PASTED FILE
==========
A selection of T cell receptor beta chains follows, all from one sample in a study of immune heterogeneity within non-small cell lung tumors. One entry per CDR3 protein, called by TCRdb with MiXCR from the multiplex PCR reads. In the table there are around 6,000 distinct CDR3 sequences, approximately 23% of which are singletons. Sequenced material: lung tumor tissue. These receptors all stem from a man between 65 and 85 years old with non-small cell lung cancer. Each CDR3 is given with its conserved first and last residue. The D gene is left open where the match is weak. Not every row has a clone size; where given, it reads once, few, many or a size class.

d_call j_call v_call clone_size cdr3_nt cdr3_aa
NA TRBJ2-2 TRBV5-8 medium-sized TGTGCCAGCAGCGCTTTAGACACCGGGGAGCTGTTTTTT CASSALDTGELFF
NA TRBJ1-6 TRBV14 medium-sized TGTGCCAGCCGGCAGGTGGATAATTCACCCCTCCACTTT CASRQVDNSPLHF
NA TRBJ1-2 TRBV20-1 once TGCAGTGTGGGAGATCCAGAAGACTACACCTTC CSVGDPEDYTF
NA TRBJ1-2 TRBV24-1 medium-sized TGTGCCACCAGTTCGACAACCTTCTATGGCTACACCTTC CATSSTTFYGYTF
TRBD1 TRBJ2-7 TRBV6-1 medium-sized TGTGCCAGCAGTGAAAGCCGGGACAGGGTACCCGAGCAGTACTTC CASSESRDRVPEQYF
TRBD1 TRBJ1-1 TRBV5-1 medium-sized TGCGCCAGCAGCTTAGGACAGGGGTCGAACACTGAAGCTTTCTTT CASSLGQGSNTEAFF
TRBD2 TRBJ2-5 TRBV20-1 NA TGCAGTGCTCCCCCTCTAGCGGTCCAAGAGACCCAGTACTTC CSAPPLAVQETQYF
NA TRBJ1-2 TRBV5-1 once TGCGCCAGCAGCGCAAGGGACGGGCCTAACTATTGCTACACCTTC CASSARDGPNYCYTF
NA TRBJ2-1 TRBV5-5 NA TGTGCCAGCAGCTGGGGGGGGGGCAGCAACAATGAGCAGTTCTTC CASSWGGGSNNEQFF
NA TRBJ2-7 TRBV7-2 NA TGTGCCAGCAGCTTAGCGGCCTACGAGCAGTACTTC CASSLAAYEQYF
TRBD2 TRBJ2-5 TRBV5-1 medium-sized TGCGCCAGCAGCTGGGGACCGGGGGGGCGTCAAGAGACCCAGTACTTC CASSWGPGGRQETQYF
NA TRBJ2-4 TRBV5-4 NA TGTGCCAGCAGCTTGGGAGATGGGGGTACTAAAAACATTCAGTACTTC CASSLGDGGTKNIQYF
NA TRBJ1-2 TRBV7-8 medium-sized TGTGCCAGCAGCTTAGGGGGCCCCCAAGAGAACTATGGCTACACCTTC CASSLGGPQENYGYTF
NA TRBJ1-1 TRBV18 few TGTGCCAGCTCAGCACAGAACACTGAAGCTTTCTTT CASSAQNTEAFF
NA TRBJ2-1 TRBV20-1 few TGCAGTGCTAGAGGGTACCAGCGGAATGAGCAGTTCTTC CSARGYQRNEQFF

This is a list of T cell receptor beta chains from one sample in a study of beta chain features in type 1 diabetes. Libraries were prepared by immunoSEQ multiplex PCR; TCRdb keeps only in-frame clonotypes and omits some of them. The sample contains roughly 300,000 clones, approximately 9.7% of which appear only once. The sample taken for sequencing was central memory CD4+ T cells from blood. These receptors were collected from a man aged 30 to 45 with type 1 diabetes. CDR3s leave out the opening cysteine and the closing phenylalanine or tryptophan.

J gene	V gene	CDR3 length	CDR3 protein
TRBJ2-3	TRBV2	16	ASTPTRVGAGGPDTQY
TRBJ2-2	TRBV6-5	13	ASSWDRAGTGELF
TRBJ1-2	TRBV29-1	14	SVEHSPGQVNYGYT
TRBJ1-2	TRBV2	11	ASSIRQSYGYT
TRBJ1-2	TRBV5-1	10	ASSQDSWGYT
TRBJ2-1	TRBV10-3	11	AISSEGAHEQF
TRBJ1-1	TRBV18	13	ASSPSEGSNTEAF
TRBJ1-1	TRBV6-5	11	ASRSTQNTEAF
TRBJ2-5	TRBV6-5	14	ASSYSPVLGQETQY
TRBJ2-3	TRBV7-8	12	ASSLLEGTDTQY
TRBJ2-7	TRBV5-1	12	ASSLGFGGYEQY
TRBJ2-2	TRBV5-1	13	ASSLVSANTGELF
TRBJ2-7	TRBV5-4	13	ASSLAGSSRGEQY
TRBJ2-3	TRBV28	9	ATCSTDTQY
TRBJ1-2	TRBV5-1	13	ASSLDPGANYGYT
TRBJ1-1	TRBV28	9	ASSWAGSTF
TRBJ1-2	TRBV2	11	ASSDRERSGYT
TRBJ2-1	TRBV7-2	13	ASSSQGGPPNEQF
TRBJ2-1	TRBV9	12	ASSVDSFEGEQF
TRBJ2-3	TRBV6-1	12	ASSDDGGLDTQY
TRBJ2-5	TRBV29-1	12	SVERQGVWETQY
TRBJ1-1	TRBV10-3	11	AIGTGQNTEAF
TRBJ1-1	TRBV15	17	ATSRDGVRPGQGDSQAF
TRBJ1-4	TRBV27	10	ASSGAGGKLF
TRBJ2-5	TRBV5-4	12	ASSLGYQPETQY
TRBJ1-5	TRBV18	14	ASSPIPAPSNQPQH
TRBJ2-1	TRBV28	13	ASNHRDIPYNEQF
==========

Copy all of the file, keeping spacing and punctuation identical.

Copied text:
A selection of T cell receptor beta chains follows, all from one sample in a study of immune heterogeneity within non-small cell lung tumors. One entry per CDR3 protein, called by TCRdb with MiXCR from the multiplex PCR reads. In the table there are around 6,000 distinct CDR3 sequences, approximately 23% of which are singletons. Sequenced material: lung tumor tissue. These receptors all stem from a man between 65 and 85 years old with non-small cell lung cancer. Each CDR3 is given with its conserved first and last residue. The D gene is left open where the match is weak. Not every row has a clone size; where given, it reads once, few, many or a size class.

d_call j_call v_call clone_size cdr3_nt cdr3_aa
NA TRBJ2-2 TRBV5-8 medium-sized TGTGCCAGCAGCGCTTTAGACACCGGGGAGCTGTTTTTT CASSALDTGELFF
NA TRBJ1-6 TRBV14 medium-sized TGTGCCAGCCGGCAGGTGGATAATTCACCCCTCCACTTT CASRQVDNSPLHF
NA TRBJ1-2 TRBV20-1 once TGCAGTGTGGGAGATCCAGAAGACTACACCTTC CSVGDPEDYTF
NA TRBJ1-2 TRBV24-1 medium-sized TGTGCCACCAGTTCGACAACCTTCTATGGCTACACCTTC CATSSTTFYGYTF
TRBD1 TRBJ2-7 TRBV6-1 medium-sized TGTGCCAGCAGTGAAAGCCGGGACAGGGTACCCGAGCAGTACTTC CASSESRDRVPEQYF
TRBD1 TRBJ1-1 TRBV5-1 medium-sized TGCGCCAGCAGCTTAGGACAGGGGTCGAACACTGAAGCTTTCTTT CASSLGQGSNTEAFF
TRBD2 TRBJ2-5 TRBV20-1 NA TGCAGTGCTCCCCCTCTAGCGGTCCAAGAGACCCAGTACTTC CSAPPLAVQETQYF
NA TRBJ1-2 TRBV5-1 once TGCGCCAGCAGCGCAAGGGACGGGCCTAACTATTGCTACACCTTC CASSARDGPNYCYTF
NA TRBJ2-1 TRBV5-5 NA TGTGCCAGCAGCTGGGGGGGGGGCAGCAACAATGAGCAGTTCTTC CASSWGGGSNNEQFF
NA TRBJ2-7 TRBV7-2 NA TGTGCCAGCAGCTTAGCGGCCTACGAGCAGTACTTC CASSLAAYEQYF
TRBD2 TRBJ2-5 TRBV5-1 medium-sized TGCGCCAGCAGCTGGGGACCGGGGGGGCGTCAAGAGACCCAGTACTTC CASSWGPGGRQETQYF
NA TRBJ2-4 TRBV5-4 NA TGTGCCAGCAGCTTGGGAGATGGGGGTACTAAAAACATTCAGTACTTC CASSLGDGGTKNIQYF
NA TRBJ1-2 TRBV7-8 medium-sized TGTGCCAGCAGCTTAGGGGGCCCCCAAGAGAACTATGGCTACACCTTC CASSLGGPQENYGYTF
NA TRBJ1-1 TRBV18 few TGTGCCAGCTCAGCACAGAACACTGAAGCTTTCTTT CASSAQNTEAFF
NA TRBJ2-1 TRBV20-1 few TGCAGTGCTAGAGGGTACCAGCGGAATGAGCAGTTCTTC CSARGYQRNEQFF

This is a list of T cell receptor beta chains from one sample in a study of beta chain features in type 1 diabetes. Libraries were prepared by immunoSEQ multiplex PCR; TCRdb keeps only in-frame clonotypes and omits some of them. The sample contains roughly 300,000 clones, approximately 9.7% of which appear only once. The sample taken for sequencing was central memory CD4+ T cells from blood. These receptors were collected from a man aged 30 to 45 with type 1 diabetes. CDR3s leave out the opening cysteine and the closing phenylalanine or tryptophan.

J gene	V gene	CDR3 length	CDR3 protein
TRBJ2-3	TRBV2	16	ASTPTRVGAGGPDTQY
TRBJ2-2	TRBV6-5	13	ASSWDRAGTGELF
TRBJ1-2	TRBV29-1	14	SVEHSPGQVNYGYT
TRBJ1-2	TRBV2	11	ASSIRQSYGYT
TRBJ1-2	TRBV5-1	10	ASSQDSWGYT
TRBJ2-1	TRBV10-3	11	AISSEGAHEQF
TRBJ1-1	TRBV18	13	ASSPSEGSNTEAF
TRBJ1-1	TRBV6-5	11	ASRSTQNTEAF
TRBJ2-5	TRBV6-5	14	ASSYSPVLGQETQY
TRBJ2-3	TRBV7-8	12	ASSLLEGTDTQY
TRBJ2-7	TRBV5-1	12	ASSLGFGGYEQY
TRBJ2-2	TRBV5-1	13	ASSLVSANTGELF
TRBJ2-7	TRBV5-4	13	ASSLAGSSRGEQY
TRBJ2-3	TRBV28	9	ATCSTDTQY
TRBJ1-2	TRBV5-1	13	ASSLDPGANYGYT
TRBJ1-1	TRBV28	9	ASSWAGSTF
TRBJ1-2	TRBV2	11	ASSDRERSGYT
TRBJ2-1	TRBV7-2	13	ASSSQGGPPNEQF
TRBJ2-1	TRBV9	12	ASSVDSFEGEQF
TRBJ2-3	TRBV6-1	12	ASSDDGGLDTQY
TRBJ2-5	TRBV29-1	12	SVERQGVWETQY
TRBJ1-1	TRBV10-3	11	AIGTGQNTEAF
TRBJ1-1	TRBV15	17	ATSRDGVRPGQGDSQAF
TRBJ1-4	TRBV27	10	ASSGAGGKLF
TRBJ2-5	TRBV5-4	12	ASSLGYQPETQY
TRBJ1-5	TRBV18	14	ASSPIPAPSNQPQH
TRBJ2-1	TRBV28	13	ASNHRDIPYNEQF